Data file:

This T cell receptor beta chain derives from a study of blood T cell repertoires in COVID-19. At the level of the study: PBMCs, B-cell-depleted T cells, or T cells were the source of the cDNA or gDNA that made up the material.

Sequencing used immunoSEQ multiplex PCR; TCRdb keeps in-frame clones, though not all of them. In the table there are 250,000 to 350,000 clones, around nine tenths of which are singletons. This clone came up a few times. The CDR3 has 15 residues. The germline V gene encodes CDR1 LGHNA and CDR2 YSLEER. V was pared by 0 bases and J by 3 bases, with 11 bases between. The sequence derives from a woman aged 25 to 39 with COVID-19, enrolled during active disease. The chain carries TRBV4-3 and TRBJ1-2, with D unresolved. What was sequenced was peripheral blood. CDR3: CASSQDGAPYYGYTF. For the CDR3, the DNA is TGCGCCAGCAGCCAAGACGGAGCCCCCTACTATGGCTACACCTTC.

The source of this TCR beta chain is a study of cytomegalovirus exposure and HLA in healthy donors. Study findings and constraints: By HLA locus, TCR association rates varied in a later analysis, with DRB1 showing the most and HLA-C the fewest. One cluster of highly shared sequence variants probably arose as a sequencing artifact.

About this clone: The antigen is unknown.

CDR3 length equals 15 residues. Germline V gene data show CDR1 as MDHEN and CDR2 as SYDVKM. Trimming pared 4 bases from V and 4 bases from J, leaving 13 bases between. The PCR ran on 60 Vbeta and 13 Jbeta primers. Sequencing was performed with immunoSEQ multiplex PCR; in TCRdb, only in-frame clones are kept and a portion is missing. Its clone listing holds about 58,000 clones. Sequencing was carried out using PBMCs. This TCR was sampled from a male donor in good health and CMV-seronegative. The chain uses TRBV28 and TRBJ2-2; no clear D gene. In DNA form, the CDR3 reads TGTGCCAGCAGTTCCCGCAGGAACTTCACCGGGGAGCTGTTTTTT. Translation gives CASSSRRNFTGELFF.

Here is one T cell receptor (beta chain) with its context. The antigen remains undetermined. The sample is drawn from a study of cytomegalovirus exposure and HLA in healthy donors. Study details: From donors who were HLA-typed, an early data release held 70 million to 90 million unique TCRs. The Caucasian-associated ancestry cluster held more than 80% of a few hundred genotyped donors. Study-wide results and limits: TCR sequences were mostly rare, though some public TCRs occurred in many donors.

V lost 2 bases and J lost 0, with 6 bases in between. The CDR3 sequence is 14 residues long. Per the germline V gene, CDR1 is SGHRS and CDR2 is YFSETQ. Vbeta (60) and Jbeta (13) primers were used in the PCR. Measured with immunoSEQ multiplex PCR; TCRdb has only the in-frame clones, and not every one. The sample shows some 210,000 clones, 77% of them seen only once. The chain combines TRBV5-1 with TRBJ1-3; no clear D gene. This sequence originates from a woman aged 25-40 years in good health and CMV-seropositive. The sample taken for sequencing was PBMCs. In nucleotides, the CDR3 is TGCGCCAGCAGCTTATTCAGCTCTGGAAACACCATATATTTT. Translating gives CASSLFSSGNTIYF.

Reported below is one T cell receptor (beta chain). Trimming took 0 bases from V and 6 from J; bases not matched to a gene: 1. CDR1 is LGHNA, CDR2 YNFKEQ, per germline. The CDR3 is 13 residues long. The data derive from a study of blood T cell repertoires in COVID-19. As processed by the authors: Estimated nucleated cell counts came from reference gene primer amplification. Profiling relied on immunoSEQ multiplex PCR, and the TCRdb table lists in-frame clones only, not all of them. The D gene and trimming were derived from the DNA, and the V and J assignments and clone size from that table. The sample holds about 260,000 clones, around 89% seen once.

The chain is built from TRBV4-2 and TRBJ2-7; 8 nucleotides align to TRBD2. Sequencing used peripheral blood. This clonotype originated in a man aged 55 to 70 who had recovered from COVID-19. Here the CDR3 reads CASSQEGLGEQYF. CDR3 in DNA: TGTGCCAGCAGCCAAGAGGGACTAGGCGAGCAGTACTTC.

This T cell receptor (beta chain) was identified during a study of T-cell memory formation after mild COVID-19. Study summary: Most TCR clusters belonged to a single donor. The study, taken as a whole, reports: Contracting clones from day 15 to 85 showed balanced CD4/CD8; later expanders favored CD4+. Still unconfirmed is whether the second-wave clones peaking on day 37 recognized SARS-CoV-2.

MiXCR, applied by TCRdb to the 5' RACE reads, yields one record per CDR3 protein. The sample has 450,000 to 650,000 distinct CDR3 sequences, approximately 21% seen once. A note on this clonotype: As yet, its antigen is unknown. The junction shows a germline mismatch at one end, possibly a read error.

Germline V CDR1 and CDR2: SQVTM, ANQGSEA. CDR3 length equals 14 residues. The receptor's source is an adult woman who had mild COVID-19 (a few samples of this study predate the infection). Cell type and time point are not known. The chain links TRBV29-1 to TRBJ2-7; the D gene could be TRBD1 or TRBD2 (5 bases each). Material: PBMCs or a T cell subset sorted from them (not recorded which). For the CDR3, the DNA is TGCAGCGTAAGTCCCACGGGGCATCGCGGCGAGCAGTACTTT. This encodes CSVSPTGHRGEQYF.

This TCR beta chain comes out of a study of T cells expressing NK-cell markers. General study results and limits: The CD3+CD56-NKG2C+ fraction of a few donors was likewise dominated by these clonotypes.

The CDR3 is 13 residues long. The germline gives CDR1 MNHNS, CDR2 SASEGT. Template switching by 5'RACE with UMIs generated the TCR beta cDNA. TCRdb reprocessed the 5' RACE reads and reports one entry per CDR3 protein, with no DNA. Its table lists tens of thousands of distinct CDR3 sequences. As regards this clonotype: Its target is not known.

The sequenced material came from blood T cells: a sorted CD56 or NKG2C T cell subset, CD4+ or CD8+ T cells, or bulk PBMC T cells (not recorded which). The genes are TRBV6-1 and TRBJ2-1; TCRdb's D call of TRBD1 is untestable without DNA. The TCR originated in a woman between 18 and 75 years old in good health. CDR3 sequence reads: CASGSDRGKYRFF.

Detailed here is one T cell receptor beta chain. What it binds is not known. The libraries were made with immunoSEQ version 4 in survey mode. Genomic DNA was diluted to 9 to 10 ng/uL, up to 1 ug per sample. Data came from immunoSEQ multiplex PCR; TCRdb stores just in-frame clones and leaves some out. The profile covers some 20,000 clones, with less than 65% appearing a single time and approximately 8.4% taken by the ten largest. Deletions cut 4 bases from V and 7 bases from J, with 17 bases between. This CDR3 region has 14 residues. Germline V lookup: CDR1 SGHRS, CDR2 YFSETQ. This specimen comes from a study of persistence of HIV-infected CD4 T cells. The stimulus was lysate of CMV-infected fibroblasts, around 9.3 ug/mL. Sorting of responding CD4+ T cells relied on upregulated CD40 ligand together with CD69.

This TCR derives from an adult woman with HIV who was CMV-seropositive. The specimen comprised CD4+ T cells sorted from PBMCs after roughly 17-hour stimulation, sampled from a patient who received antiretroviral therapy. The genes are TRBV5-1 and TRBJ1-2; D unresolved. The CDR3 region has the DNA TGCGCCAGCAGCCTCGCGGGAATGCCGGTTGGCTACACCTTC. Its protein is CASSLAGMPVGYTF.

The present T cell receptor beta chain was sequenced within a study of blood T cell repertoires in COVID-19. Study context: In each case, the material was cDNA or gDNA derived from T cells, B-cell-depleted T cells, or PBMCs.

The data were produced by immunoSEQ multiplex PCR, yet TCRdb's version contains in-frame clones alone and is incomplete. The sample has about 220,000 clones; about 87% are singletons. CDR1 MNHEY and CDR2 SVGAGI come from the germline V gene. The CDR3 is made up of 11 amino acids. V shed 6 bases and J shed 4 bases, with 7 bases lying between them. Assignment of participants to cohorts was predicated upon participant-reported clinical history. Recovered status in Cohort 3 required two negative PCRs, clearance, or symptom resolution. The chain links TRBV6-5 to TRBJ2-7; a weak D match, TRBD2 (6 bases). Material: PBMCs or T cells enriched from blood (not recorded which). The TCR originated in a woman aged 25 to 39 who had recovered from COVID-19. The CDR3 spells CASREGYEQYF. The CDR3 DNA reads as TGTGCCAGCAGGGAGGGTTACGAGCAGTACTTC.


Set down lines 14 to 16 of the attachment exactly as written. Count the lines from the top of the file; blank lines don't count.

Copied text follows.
The CDR3 is 13 residues long. The germline gives CDR1 MNHNS, CDR2 SASEGT. Template switching by 5'RACE with UMIs generated the TCR beta cDNA. TCRdb reprocessed the 5' RACE reads and reports one entry per CDR3 protein, with no DNA. Its table lists tens of thousands of distinct CDR3 sequences. As regards this clonotype: Its target is not known.

The sequenced material came from blood T cells: a sorted CD56 or NKG2C T cell subset, CD4+ or CD8+ T cells, or bulk PBMC T cells (not recorded which). The genes are TRBV6-1 and TRBJ2-1; TCRdb's D call of TRBD1 is untestable without DNA. The TCR originated in a woman between 18 and 75 years old in good health. CDR3 sequence reads: CASGSDRGKYRFF.

Detailed here is one T cell receptor beta chain. What it binds is not known. The libraries were made with immunoSEQ version 4 in survey mode. Genomic DNA was diluted to 9 to 10 ng/uL, up to 1 ug per sample. Data came from immunoSEQ multiplex PCR; TCRdb stores just in-frame clones and leaves some out. The profile covers some 20,000 clones, with less than 65% appearing a single time and approximately 8.4% taken by the ten largest. Deletions cut 4 bases from V and 7 bases from J, with 17 bases between. This CDR3 region has 14 residues. Germline V lookup: CDR1 SGHRS, CDR2 YFSETQ. This specimen comes from a study of persistence of HIV-infected CD4 T cells. The stimulus was lysate of CMV-infected fibroblasts, around 9.3 ug/mL. Sorting of responding CD4+ T cells relied on upregulated CD40 ligand together with CD69.